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5 not-so-fun facts about heat stress

Kalyn Waters for Progressive Cattle Published on 23 July 2021

Heat costs the cattle industry billions of dollars annually. This loss comes from reductions in feed conversion, growth, milk production and reproduction. Extensive research has been done to mitigate the impacts of heat stress in the cattle industry.

In 2019, a review titled “The Impact of Heat Load on Cattle” published by Lees and colleagues reviewed the impacts of heat stress in cattle. Let’s look at five of the take-home messages from that publication:

1. Feed intake causes heat production in cattle due to microbial fermentation of the rumen. This accounts for 3% to 8% of heat production by cattle. During hot weather, cattle compensate for ruminant heat production by consuming smaller meals more frequently and by shifting feed intake to cooler parts of the day. Dry matter intake (DMI) tends to decline when temperatures reach 77°F to 80°F.

2. An increase in core body temperature causes a redistribution of blood flow from internal organs to the extremities. This means there’s less blood going to the digestive tract. How much less? Research shows us that heat stress causes a 32% decrease in blood flow to the rumen. This is only compounded by an increase of 7% to 25% in maintenance energy required during times of heat stress, due to the additional energy needed to dissipate accumulated heat from within the body.

3. Recovery from a single heat stress insult on male fertility can take up to eight weeks. The impact of a single heat insult that inhibits a bull’s ability to properly cool the testicles will impact an entire cycle of spermatogenesis (eight-week process). There have been no studies that have reported a positive relationship between heat stress and spermatogenesis.

4. Heat stress in cows/heifers can alter follicular development, oocyte quality, embryonic development, estrus and estrus behaviors, and can reduce uterine blood flow and more. That is a scary list! Heat stress the month prior to breeding can impact conception rate, and heat stress in the two weeks after breeding can also have negative impacts on overall fertility. Heat load has been associated with smaller conceptus size, which may influence maternal recognition of pregnancy. Heat stress is most likely to cause embryonic loss during the peri-implantation period, from day 21 to day 30 of gestation. Following day 30, the embryo tends to increase in thermotolerance.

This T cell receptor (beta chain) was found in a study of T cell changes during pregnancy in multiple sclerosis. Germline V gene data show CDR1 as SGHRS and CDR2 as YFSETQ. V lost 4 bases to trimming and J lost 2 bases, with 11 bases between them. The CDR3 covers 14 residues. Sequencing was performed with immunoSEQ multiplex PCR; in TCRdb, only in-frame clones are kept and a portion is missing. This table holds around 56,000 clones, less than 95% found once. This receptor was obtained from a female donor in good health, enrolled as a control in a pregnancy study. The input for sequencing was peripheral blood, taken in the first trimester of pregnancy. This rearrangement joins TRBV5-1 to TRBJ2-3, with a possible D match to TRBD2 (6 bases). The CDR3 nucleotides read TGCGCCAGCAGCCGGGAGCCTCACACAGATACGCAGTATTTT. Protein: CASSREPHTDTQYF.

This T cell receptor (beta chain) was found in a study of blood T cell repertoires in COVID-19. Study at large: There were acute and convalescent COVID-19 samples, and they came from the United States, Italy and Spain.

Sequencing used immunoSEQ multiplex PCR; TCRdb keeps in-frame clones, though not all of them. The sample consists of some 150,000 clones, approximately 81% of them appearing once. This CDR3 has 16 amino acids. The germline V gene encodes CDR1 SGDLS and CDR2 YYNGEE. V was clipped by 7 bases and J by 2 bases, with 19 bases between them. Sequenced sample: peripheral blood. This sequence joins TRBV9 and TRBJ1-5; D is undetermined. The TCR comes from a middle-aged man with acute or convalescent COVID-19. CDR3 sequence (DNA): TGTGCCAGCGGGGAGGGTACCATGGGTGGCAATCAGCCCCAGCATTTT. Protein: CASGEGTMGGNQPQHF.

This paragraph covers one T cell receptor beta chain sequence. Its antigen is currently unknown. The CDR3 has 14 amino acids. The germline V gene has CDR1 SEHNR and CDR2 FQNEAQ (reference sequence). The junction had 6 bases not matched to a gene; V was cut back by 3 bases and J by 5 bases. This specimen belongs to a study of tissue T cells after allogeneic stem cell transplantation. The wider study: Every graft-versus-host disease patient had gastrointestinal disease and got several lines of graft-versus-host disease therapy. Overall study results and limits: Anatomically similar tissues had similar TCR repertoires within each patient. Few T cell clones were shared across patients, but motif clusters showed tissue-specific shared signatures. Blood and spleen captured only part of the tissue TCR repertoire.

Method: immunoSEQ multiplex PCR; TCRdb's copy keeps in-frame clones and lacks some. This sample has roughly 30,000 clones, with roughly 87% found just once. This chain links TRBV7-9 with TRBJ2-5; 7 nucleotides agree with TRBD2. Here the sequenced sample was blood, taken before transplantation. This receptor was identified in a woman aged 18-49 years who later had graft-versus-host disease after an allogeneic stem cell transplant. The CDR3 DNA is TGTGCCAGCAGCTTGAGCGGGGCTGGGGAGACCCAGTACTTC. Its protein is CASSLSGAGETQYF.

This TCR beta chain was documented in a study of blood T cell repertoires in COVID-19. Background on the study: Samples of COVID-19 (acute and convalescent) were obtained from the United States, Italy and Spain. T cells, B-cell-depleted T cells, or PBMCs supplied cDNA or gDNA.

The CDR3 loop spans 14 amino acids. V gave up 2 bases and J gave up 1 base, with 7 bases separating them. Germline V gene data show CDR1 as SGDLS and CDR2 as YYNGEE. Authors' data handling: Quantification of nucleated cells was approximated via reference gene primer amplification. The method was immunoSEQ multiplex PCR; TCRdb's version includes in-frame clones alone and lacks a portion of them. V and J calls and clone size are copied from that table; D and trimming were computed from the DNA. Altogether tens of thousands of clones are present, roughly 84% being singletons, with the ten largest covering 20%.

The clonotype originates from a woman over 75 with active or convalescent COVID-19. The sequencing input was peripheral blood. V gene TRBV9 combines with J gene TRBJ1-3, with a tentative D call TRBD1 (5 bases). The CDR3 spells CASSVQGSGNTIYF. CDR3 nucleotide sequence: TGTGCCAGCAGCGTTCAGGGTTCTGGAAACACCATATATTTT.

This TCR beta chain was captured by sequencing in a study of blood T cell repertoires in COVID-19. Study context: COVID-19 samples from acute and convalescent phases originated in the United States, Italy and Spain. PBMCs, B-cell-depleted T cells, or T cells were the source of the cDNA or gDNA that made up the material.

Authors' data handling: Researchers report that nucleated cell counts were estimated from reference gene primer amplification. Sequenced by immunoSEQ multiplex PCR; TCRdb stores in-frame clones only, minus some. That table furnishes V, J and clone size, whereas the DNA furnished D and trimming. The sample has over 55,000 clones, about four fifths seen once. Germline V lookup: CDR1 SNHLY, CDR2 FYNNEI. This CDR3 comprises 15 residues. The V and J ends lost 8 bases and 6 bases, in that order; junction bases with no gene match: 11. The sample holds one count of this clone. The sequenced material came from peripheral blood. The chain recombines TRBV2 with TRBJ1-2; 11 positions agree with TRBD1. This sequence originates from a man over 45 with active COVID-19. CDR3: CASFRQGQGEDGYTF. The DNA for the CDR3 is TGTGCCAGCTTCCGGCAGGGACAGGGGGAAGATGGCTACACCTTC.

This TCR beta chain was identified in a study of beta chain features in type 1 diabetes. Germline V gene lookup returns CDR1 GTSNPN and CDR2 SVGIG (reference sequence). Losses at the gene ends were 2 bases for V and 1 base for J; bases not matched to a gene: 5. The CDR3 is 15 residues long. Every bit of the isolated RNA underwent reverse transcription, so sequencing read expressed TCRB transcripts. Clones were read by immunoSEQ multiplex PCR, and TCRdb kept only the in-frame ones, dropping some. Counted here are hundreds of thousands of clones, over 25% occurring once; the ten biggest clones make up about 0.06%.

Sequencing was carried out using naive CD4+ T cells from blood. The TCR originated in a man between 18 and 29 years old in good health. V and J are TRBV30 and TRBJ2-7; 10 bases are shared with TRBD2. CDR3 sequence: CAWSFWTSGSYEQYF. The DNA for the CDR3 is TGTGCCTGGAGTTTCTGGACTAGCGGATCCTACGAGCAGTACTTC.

5. In lactating cows, nutritional requirements for maintenance are 20% higher when temperatures go from 85°F to 95°F. This can result it difficulty maintaining body condition during periods of heat stress, especially since a decrease in DMI is common. Multiple research reports have stated there is a negative relationship between heat stress and milk protein and fat compositions. Coupled with decreased milk yield and quality, prolonged heat stress can reduce calf gains, with energy that would have been used for growth shifted to maintain homeostasis.

This short list of issues heat can have on performance, health and overall well-being of cattle makes it clear that high temperatures are no friend to the cattle industry. And, while it’s hard to believe in the dead of winter when producers are fighting to keep things thawed out and alive, cattle may very well be more equipped to deal with cold than heat, from a performance standpoint.  end mark

PHOTO: Heat stress can have an impact on performance, health and overall well-being of cattle. Photo by Lynn Jaynes.

Kalyn Waters
  • Kalyn Waters

  • Agricultural Agent
  • University of Florida Extension
  • Email Kalyn Waters

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